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Journal of Neurosurgical Sciences 2014 June;58(2):65-76

lingua: Inglese

Epidural adhesiolysis: an evidence-based review

Jamison D. E. 1, Hsu E. 2, Cohen S. P. 3

1 Department of Anesthesiology, Walter Reed National Military Medical Center, Bethesda, MD, USA;
2 Department of Anesthesiology and Critical Care Medicine, Johns Hopkins School of Medicine, Baltimore, MD, USA;
3 Department of Anesthesiology and Critical Care Medicine and Physical Medicine and Rehabilitation, Johns Hopkins School of Medicine and Depts. of Anesthesiology and Physical Medicine & Rehabilitation, Uniformed Services University of the Health Sciences, Bethesda, MD, USA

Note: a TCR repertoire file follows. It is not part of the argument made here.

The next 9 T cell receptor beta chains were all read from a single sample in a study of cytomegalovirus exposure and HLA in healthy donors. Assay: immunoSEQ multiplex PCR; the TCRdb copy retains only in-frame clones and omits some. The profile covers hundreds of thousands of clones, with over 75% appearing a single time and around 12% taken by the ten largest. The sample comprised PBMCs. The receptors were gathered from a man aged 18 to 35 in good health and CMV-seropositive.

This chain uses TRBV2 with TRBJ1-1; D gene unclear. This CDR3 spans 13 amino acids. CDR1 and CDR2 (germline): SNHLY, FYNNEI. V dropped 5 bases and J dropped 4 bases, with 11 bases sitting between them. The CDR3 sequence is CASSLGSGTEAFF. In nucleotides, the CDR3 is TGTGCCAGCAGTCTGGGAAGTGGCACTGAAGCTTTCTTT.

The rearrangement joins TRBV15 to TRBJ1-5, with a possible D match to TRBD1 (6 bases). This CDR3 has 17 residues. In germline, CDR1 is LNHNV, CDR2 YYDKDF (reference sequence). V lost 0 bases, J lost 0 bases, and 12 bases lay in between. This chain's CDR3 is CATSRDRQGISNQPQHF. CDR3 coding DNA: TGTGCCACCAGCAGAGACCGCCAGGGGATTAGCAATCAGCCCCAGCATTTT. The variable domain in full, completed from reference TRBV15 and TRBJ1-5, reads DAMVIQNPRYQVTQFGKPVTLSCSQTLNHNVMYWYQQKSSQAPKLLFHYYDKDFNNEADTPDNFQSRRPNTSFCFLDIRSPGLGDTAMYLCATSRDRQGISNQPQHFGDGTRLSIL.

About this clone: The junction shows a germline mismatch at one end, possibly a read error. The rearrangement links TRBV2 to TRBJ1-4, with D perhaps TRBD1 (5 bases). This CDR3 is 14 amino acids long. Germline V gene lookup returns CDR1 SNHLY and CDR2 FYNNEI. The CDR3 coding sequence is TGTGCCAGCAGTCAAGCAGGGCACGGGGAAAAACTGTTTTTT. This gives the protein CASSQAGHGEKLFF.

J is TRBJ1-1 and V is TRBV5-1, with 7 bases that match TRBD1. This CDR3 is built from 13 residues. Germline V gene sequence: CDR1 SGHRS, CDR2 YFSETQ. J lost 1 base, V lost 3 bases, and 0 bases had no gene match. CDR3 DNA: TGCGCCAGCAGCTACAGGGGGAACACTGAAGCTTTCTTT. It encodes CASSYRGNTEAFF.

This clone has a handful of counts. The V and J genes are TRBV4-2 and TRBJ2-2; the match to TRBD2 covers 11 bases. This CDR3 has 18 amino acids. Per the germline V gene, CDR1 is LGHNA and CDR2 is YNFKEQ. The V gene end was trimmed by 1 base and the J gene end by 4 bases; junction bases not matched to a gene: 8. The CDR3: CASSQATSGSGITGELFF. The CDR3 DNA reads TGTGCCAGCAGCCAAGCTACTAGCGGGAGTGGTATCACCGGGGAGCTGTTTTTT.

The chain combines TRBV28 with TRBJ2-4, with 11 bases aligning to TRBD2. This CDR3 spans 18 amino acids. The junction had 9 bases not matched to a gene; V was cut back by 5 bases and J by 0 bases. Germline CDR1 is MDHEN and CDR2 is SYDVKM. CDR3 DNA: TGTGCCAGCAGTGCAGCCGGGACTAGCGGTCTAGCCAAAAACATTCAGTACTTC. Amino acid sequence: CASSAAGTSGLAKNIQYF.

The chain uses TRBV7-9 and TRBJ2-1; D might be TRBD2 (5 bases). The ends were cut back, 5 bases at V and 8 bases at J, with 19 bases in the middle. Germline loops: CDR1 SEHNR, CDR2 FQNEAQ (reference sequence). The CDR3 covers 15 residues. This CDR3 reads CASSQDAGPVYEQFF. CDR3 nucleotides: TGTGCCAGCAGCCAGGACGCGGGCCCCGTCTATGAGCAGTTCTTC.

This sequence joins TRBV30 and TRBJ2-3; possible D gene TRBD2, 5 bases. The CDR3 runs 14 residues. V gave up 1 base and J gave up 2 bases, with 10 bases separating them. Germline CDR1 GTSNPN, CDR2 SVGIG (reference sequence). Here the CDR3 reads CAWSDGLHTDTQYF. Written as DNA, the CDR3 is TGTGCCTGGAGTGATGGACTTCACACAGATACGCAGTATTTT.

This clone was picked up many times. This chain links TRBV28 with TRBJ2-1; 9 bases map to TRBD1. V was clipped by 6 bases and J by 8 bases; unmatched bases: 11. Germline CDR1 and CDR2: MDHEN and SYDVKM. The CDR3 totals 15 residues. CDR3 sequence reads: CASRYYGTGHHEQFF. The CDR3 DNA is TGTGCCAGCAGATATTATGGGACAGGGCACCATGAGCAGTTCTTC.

First described over 25 years ago, epidural lysis of adhesions (LOA) involves the mechanical dissolution of epidural scar tissue, which may directly alleviate pain and facilitate the spread of analgesic substances to area(s) of pain generation. Although it most commonly performed for lumbar failed back surgery syndrome, there is a growing body of evidence that suggests it may be effective for spinal stenosis and radicular pain stemming from a herniated disc. There is weak positive evidence that LOA is more effective than conventional caudal epidural steroid injections for failed back surgery syndrome and spinal stenosis, and that LOA is more effective than sham adhesiolysis and conservative management for lumbosacral radiculopathy. For cervical disc herniation and spinal stenosis, there is only anecdotal evidence suggesting effectiveness and safety. Factors that may contribute to the enhanced efficacy compared to traditional epidural steroid administration include the high volume administered, the use of hypertonic saline, and to a lesser extent the use of hyaluronidase and a navigable catheter to mechanically disrupt scar tissue and guide medication administration. Although LOA is widely considered a safe intervention, the complication rates are higher than for conventional epidural steroid injection.

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